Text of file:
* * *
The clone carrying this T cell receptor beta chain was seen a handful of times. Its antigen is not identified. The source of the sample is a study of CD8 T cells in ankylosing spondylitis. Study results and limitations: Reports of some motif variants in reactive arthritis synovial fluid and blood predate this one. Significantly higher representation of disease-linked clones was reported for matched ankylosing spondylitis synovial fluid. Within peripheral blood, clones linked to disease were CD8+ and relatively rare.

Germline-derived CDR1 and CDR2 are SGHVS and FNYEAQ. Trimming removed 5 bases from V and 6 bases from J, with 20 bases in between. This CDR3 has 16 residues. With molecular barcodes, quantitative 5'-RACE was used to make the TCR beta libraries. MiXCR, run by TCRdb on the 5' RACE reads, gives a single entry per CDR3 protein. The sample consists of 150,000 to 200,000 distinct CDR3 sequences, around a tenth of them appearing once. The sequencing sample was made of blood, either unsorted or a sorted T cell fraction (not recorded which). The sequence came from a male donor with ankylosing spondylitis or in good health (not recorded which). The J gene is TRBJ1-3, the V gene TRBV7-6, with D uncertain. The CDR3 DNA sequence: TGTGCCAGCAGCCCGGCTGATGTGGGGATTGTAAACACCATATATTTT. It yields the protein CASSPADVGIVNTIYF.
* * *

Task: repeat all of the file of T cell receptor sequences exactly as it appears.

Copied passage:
The clone carrying this T cell receptor beta chain was seen a handful of times. Its antigen is not identified. The source of the sample is a study of CD8 T cells in ankylosing spondylitis. Study results and limitations: Reports of some motif variants in reactive arthritis synovial fluid and blood predate this one. Significantly higher representation of disease-linked clones was reported for matched ankylosing spondylitis synovial fluid. Within peripheral blood, clones linked to disease were CD8+ and relatively rare.

Germline-derived CDR1 and CDR2 are SGHVS and FNYEAQ. Trimming removed 5 bases from V and 6 bases from J, with 20 bases in between. This CDR3 has 16 residues. With molecular barcodes, quantitative 5'-RACE was used to make the TCR beta libraries. MiXCR, run by TCRdb on the 5' RACE reads, gives a single entry per CDR3 protein. The sample consists of 150,000 to 200,000 distinct CDR3 sequences, around a tenth of them appearing once. The sequencing sample was made of blood, either unsorted or a sorted T cell fraction (not recorded which). The sequence came from a male donor with ankylosing spondylitis or in good health (not recorded which). The J gene is TRBJ1-3, the V gene TRBV7-6, with D uncertain. The CDR3 DNA sequence: TGTGCCAGCAGCCCGGCTGATGTGGGGATTGTAAACACCATATATTTT. It yields the protein CASSPADVGIVNTIYF.